I was caught red-handed. I was in the arms of another woman and my wife found out. Actually, the dame was in my arms. But this was not a case of The Postman Always Rings Twice. I've been accused of bein' a little fresh, but never frisky.
My buddy Frank, a friendly patron on my mail route, had passed away from cancer back in August. Frank would see me struggling through the snow and ice in the winter months and we would exchange some colorful language about how much we hated winter. "Trucker talk" - as Karen, his wife, would call our banter.
I got to see him one last time before he died as he rested in his wheelchair on the sidewalk in front of his house. I went to his funeral on my lunch break, dressed in my postal blues and, after the funeral, I returned to my route, slipping the ghostly letters still addressed to Frank into his widow's lonely mailbox.
Two months later, Karen was coming home from work as I was delivering her mail. "It's good to see you. How are ya doin?," I asked in my friendly mailman voice. Well, dog gone it, she started to cry. So I walked over and gave her a big brotherly kiss and a hug. Just then, out of the blue, Madame Dick pulls up in her little white pick-em-up truck. I introduce the two ladies and they both started laughing.
My wife had come by to see what I wanted from the grocery store and caught me, innocently, consoling this nice lady, still dealing with her grief. It is part of the job description of the letter carrier that our bosses will never understand. You cannot measure or place a dollar value on some parts of our jobs. If I had been on an inspection, the supervisor would have called it a "time wasting practice."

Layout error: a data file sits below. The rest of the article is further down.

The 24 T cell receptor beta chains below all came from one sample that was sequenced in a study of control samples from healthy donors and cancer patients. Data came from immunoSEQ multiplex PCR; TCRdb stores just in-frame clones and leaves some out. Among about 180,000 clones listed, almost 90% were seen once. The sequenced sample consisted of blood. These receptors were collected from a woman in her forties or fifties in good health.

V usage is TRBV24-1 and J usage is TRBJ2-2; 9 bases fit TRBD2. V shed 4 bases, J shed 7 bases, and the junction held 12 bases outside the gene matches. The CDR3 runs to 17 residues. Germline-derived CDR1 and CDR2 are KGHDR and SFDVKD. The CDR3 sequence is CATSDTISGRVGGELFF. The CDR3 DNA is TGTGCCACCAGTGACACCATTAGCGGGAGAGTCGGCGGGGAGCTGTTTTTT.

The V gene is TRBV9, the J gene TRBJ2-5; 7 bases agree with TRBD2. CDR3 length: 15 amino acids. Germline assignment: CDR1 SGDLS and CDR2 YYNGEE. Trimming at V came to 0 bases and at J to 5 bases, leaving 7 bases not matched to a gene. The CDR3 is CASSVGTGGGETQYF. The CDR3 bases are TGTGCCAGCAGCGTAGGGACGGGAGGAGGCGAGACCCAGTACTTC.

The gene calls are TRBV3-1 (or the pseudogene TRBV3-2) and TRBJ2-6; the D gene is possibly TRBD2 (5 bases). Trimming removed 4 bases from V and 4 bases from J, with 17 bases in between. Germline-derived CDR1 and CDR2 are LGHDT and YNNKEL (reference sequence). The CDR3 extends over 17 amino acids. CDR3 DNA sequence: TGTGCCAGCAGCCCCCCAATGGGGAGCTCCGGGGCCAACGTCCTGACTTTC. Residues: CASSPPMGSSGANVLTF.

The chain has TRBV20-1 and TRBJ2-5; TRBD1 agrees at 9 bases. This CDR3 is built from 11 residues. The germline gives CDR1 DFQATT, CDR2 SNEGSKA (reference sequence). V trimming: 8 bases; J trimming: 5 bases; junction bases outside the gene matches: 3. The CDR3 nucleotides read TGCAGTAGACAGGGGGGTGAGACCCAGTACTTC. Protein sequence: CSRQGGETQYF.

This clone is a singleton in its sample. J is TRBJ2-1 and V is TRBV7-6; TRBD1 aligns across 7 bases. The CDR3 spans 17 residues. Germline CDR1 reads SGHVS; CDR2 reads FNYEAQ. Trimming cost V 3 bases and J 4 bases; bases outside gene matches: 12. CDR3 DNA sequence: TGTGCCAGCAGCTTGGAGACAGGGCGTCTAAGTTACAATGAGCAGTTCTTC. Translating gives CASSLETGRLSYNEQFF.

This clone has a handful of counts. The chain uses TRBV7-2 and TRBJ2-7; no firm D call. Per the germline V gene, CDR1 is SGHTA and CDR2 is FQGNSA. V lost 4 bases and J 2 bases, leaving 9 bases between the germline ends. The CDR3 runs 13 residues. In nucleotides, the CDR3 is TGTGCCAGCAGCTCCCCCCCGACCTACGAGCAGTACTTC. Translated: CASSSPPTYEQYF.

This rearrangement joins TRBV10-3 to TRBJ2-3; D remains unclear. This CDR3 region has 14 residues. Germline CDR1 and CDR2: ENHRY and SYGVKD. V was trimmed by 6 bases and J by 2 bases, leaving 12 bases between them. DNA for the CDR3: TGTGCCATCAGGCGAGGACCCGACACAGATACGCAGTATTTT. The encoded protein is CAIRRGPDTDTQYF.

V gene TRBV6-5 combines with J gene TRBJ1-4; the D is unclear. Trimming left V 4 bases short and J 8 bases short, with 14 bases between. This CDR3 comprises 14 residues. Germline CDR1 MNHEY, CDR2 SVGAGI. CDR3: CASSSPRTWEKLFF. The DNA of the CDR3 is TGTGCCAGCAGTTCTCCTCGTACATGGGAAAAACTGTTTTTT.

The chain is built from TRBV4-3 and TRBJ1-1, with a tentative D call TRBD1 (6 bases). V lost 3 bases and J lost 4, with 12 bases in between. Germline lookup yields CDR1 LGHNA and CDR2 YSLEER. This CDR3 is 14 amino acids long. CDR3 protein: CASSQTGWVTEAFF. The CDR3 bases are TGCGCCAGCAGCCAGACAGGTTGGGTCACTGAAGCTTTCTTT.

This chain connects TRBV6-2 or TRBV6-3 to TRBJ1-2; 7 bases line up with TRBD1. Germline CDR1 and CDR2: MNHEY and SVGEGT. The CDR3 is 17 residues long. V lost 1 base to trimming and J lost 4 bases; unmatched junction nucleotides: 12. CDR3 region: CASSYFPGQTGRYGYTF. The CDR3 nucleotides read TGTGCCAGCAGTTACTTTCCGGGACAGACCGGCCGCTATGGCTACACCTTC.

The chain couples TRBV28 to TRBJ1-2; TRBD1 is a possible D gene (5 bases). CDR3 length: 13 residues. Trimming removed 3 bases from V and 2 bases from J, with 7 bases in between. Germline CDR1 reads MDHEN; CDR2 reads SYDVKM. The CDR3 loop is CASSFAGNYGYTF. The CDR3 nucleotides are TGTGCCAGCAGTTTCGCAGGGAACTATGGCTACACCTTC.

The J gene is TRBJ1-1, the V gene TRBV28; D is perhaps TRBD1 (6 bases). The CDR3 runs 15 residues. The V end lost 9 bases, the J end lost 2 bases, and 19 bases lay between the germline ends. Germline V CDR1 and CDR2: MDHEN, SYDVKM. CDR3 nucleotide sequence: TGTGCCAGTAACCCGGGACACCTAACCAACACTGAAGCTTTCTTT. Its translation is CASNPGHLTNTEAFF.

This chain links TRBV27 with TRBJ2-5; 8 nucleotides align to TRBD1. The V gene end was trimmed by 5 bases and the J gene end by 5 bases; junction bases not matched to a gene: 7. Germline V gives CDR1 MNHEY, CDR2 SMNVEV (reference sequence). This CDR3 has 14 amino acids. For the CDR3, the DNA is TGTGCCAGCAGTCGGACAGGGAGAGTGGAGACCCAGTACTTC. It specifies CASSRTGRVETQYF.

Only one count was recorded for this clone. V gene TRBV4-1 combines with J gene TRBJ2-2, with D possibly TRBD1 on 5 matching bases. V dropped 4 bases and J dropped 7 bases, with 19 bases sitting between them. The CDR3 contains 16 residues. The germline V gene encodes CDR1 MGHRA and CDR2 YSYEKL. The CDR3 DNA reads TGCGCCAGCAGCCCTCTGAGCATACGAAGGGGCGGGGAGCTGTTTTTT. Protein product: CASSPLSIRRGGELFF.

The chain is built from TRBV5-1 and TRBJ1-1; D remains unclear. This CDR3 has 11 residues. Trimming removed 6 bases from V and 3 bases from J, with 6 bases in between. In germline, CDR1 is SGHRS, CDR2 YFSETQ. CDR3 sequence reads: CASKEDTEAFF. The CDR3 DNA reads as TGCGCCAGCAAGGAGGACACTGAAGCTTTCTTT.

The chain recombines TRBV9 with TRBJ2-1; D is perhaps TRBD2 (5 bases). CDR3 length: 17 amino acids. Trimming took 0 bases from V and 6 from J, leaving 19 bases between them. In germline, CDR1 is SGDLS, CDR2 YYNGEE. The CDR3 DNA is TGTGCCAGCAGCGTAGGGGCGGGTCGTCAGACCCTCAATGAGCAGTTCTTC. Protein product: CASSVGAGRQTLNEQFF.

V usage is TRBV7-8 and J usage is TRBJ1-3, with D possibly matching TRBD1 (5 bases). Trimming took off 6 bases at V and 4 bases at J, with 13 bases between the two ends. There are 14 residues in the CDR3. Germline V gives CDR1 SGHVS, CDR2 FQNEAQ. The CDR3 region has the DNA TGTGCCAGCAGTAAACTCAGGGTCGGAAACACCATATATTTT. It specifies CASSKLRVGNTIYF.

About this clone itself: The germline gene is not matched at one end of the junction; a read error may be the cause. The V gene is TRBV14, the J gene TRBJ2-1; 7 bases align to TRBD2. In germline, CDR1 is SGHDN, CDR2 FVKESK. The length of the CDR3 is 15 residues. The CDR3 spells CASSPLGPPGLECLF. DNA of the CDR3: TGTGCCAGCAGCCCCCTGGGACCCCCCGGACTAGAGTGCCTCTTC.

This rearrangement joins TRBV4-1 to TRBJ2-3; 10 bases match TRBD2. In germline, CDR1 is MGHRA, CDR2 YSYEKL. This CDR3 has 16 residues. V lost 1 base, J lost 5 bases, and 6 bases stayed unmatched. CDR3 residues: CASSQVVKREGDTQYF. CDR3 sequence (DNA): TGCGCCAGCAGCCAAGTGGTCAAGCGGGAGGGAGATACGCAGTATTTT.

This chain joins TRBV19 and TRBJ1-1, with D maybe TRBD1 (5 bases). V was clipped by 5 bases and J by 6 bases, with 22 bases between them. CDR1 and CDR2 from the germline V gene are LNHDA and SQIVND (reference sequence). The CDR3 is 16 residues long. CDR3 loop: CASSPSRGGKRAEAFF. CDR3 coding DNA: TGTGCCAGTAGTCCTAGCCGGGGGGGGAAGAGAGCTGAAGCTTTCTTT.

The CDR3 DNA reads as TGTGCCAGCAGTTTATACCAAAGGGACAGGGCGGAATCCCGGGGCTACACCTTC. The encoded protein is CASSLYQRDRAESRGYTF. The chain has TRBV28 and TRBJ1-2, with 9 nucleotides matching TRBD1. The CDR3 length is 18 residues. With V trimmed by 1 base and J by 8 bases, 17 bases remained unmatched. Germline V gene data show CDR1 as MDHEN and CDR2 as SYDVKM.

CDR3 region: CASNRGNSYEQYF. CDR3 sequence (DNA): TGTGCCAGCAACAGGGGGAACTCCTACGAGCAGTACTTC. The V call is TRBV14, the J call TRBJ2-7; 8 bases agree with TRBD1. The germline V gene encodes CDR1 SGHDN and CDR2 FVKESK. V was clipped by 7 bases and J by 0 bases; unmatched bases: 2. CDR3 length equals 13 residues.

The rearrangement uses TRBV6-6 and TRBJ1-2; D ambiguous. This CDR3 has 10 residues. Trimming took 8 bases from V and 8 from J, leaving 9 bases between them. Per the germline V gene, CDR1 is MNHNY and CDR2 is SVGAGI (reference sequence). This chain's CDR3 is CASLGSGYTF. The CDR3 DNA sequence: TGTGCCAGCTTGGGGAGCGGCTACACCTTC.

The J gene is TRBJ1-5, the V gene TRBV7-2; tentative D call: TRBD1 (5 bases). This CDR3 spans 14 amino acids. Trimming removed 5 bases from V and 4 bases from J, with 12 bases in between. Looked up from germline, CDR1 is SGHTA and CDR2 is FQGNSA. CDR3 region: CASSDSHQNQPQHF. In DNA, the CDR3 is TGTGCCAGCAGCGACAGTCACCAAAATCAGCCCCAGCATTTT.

So now, here we are. All the headlines are screaming, "The postal service is on the brink of extinction!" The pundits are asking the question, "Do we even need a postal service?" The ultra-right is blaming the overpaid union workforce, and the postal service is promoting the elimination of Saturday delivery and the closing of thousands of post offices and hundreds of processing centers. It is time for us all to ask the billion-dollar question: What is the role of the United States Postal Service in the 21st century?
"I am convinced that until we get to the 24th century, we are going to need the postal service as somebody to provide delivery services." That quote did not come from the Postmaster General or one of the presidents of the postal unions. That came from Vint Cerf, vice president of Google and a founding father of the Internet, speaking at a recent conference on the future of the postal service.
Like Google, the postal service runs a huge network that makes daily business and communications possible. The USPS runs and maintains the whole address network system for the United States. This network of addresses grows at an alarming rate every year, even during a recession. If the postal service did not exist, a federal agency would have to be created to fill this function.